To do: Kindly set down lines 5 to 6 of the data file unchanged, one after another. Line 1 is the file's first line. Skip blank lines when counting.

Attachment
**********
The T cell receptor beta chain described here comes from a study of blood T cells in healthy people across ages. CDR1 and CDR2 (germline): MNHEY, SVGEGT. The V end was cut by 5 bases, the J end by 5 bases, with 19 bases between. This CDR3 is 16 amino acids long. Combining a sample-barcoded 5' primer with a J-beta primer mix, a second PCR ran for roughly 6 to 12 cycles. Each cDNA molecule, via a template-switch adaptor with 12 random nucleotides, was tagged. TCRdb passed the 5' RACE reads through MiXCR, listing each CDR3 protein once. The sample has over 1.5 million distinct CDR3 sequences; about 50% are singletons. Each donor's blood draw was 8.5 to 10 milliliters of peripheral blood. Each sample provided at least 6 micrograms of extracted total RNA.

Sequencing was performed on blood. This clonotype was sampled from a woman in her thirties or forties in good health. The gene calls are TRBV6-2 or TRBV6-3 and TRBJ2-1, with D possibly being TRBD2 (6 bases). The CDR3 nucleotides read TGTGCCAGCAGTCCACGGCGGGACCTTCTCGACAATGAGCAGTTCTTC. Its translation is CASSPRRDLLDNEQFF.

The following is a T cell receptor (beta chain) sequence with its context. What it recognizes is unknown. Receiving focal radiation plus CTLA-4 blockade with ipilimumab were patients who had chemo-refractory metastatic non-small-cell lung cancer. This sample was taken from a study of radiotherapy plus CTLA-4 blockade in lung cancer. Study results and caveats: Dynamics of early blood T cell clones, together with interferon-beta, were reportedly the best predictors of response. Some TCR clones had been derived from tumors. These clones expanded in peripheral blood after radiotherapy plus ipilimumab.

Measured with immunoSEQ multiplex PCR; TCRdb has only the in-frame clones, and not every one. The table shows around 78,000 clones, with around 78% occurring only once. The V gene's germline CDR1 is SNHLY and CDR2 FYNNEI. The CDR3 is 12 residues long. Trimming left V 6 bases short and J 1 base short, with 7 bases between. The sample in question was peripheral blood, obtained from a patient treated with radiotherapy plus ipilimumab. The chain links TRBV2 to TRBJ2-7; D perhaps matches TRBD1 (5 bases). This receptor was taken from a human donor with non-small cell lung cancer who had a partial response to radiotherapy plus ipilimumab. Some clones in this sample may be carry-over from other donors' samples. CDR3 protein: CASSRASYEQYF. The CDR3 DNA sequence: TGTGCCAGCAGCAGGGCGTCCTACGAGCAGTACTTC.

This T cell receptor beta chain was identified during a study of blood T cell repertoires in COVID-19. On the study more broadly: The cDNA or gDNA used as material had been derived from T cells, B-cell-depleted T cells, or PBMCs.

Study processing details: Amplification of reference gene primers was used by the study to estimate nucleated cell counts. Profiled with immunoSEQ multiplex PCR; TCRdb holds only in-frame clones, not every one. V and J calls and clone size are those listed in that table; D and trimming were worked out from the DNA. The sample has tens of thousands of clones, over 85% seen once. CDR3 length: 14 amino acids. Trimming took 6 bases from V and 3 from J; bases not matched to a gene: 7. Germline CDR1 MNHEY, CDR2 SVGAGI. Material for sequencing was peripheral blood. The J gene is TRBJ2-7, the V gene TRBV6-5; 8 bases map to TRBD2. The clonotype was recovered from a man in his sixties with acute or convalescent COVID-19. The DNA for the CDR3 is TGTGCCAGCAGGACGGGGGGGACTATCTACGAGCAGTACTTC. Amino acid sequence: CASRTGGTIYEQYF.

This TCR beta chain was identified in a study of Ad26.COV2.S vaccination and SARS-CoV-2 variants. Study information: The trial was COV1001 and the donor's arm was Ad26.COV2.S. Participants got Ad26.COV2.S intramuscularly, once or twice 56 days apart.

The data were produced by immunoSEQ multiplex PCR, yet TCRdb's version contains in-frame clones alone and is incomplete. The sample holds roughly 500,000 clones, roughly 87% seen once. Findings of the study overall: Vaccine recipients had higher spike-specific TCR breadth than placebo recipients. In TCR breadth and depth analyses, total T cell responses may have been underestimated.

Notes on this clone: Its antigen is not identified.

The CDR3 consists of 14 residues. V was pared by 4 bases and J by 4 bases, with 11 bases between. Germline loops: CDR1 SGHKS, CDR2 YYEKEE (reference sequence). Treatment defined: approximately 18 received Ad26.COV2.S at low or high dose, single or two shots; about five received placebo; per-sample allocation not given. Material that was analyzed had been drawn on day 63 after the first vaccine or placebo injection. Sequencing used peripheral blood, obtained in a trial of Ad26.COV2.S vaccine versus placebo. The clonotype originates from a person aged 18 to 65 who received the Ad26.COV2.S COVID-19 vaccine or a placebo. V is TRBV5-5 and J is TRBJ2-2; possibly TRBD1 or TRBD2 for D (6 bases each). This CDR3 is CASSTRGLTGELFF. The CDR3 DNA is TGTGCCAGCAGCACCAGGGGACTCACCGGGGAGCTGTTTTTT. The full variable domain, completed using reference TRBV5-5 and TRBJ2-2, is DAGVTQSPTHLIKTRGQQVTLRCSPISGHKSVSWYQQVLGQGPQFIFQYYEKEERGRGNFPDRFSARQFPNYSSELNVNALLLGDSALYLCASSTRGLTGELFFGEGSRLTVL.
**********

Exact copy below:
This T cell receptor beta chain was identified during a study of blood T cell repertoires in COVID-19. On the study more broadly: The cDNA or gDNA used as material had been derived from T cells, B-cell-depleted T cells, or PBMCs.

Study processing details: Amplification of reference gene primers was used by the study to estimate nucleated cell counts. Profiled with immunoSEQ multiplex PCR; TCRdb holds only in-frame clones, not every one. V and J calls and clone size are those listed in that table; D and trimming were worked out from the DNA. The sample has tens of thousands of clones, over 85% seen once. CDR3 length: 14 amino acids. Trimming took 6 bases from V and 3 from J; bases not matched to a gene: 7. Germline CDR1 MNHEY, CDR2 SVGAGI. Material for sequencing was peripheral blood. The J gene is TRBJ2-7, the V gene TRBV6-5; 8 bases map to TRBD2. The clonotype was recovered from a man in his sixties with acute or convalescent COVID-19. The DNA for the CDR3 is TGTGCCAGCAGGACGGGGGGGACTATCTACGAGCAGTACTTC. Amino acid sequence: CASRTGGTIYEQYF.